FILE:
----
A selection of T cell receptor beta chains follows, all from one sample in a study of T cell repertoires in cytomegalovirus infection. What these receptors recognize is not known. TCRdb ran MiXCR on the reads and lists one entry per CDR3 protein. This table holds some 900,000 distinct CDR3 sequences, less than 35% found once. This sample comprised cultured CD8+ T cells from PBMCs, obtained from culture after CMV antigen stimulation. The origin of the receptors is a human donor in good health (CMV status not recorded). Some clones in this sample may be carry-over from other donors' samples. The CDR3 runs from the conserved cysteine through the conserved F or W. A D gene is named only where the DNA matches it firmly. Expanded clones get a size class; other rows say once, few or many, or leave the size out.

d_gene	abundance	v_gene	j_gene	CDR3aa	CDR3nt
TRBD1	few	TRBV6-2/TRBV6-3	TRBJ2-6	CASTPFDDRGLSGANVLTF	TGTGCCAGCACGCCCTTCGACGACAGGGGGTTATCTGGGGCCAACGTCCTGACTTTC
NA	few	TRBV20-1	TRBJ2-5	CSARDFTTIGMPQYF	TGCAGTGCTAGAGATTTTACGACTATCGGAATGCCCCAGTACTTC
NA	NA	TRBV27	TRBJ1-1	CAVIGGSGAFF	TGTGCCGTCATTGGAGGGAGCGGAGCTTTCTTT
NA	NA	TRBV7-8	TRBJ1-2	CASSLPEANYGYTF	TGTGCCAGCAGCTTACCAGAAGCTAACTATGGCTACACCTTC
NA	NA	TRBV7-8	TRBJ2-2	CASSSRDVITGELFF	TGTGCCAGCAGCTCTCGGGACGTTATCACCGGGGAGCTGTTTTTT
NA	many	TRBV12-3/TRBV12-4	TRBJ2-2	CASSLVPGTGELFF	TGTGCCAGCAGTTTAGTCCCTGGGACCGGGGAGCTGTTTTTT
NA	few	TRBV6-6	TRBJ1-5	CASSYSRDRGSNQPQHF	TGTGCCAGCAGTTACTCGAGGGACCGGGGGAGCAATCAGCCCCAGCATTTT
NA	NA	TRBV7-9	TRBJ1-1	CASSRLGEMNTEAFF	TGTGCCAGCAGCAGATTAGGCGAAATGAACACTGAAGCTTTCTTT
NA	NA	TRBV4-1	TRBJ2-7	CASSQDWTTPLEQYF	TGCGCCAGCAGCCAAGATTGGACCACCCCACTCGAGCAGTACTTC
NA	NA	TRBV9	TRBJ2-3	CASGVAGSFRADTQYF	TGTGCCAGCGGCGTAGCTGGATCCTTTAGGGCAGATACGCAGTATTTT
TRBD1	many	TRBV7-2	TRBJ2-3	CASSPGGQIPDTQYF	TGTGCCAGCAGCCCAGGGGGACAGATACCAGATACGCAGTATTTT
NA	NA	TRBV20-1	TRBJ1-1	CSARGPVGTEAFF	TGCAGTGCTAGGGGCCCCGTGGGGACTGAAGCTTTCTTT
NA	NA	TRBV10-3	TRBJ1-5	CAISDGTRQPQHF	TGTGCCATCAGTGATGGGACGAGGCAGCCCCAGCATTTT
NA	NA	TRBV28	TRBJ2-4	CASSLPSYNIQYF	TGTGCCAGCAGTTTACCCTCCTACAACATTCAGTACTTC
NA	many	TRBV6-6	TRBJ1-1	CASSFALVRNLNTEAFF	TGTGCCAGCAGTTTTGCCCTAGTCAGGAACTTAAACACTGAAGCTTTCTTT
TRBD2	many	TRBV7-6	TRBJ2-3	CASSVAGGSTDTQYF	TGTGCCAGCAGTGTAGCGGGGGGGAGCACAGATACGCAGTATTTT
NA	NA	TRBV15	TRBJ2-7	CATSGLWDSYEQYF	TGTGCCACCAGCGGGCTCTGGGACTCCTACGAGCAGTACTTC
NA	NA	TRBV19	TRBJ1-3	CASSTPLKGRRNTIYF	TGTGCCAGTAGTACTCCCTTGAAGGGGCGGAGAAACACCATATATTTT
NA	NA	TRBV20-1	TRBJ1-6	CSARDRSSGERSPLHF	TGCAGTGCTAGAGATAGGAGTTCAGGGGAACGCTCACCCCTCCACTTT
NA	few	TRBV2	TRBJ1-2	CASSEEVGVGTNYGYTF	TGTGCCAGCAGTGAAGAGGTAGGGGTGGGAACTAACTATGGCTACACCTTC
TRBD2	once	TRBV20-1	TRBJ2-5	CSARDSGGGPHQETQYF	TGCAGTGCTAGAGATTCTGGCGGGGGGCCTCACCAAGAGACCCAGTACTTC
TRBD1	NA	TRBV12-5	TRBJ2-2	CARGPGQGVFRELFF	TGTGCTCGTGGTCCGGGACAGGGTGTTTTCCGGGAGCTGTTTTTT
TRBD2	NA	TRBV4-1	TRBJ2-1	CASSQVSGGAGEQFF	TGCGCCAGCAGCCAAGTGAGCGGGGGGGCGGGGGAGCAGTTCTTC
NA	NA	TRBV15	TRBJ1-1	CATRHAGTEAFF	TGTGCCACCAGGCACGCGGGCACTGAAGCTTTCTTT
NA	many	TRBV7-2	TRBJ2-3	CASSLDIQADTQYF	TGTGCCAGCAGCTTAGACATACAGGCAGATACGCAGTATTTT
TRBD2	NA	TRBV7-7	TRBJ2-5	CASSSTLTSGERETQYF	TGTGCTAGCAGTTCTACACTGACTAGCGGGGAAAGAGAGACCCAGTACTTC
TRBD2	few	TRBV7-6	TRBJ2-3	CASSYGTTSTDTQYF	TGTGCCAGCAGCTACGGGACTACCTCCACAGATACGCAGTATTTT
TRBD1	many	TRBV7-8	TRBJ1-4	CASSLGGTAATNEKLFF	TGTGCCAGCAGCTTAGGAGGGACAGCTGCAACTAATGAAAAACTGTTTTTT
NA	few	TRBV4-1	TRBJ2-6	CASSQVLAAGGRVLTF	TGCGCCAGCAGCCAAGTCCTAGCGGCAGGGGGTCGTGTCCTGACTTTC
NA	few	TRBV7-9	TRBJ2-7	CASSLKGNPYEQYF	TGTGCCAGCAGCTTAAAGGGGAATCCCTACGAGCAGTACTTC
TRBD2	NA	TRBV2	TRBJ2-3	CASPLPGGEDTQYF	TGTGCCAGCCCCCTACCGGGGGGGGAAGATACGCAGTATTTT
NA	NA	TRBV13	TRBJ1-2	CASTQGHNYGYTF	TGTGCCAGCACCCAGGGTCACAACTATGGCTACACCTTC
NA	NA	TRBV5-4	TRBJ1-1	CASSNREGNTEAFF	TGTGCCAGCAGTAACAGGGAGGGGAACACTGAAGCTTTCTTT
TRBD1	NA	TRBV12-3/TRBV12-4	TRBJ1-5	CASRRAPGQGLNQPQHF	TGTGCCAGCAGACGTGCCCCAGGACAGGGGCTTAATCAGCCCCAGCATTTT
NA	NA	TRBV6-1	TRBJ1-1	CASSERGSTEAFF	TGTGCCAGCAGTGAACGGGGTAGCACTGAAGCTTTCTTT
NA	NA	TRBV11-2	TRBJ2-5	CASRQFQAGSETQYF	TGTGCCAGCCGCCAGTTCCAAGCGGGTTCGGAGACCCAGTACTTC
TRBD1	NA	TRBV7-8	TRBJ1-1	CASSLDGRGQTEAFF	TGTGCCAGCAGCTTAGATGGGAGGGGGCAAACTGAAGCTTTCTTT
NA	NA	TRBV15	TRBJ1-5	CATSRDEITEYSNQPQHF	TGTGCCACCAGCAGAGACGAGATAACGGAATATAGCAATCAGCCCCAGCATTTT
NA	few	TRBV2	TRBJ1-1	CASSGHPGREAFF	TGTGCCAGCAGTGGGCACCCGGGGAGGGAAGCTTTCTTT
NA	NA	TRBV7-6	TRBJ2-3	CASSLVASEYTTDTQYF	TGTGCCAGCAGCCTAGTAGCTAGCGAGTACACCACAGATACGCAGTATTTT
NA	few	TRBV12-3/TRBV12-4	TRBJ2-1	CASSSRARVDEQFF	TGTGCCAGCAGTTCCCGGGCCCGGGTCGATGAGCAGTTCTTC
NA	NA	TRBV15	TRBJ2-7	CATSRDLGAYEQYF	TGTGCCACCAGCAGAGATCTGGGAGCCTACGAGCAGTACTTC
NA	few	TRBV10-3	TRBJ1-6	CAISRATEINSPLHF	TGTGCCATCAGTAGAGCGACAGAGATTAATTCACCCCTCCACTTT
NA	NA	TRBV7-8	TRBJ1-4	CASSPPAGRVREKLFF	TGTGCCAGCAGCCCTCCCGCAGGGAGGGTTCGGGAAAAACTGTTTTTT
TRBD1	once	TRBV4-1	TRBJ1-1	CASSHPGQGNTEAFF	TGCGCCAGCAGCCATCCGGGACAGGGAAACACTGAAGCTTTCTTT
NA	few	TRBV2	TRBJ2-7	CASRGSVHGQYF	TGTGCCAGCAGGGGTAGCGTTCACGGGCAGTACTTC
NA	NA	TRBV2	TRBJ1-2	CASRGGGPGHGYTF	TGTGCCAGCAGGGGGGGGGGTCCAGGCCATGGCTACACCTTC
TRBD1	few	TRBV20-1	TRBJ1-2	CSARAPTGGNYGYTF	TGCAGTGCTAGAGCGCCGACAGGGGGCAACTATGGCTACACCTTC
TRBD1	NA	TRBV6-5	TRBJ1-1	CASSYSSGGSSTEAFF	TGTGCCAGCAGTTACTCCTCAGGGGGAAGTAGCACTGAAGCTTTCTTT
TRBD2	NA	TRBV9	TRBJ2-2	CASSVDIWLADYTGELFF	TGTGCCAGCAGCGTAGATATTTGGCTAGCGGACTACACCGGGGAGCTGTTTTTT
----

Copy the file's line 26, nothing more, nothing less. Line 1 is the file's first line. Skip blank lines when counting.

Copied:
NA	NA	TRBV15	TRBJ1-1	CATRHAGTEAFF	TGTGCCACCAGGCACGCGGGCACTGAAGCTTTCTTT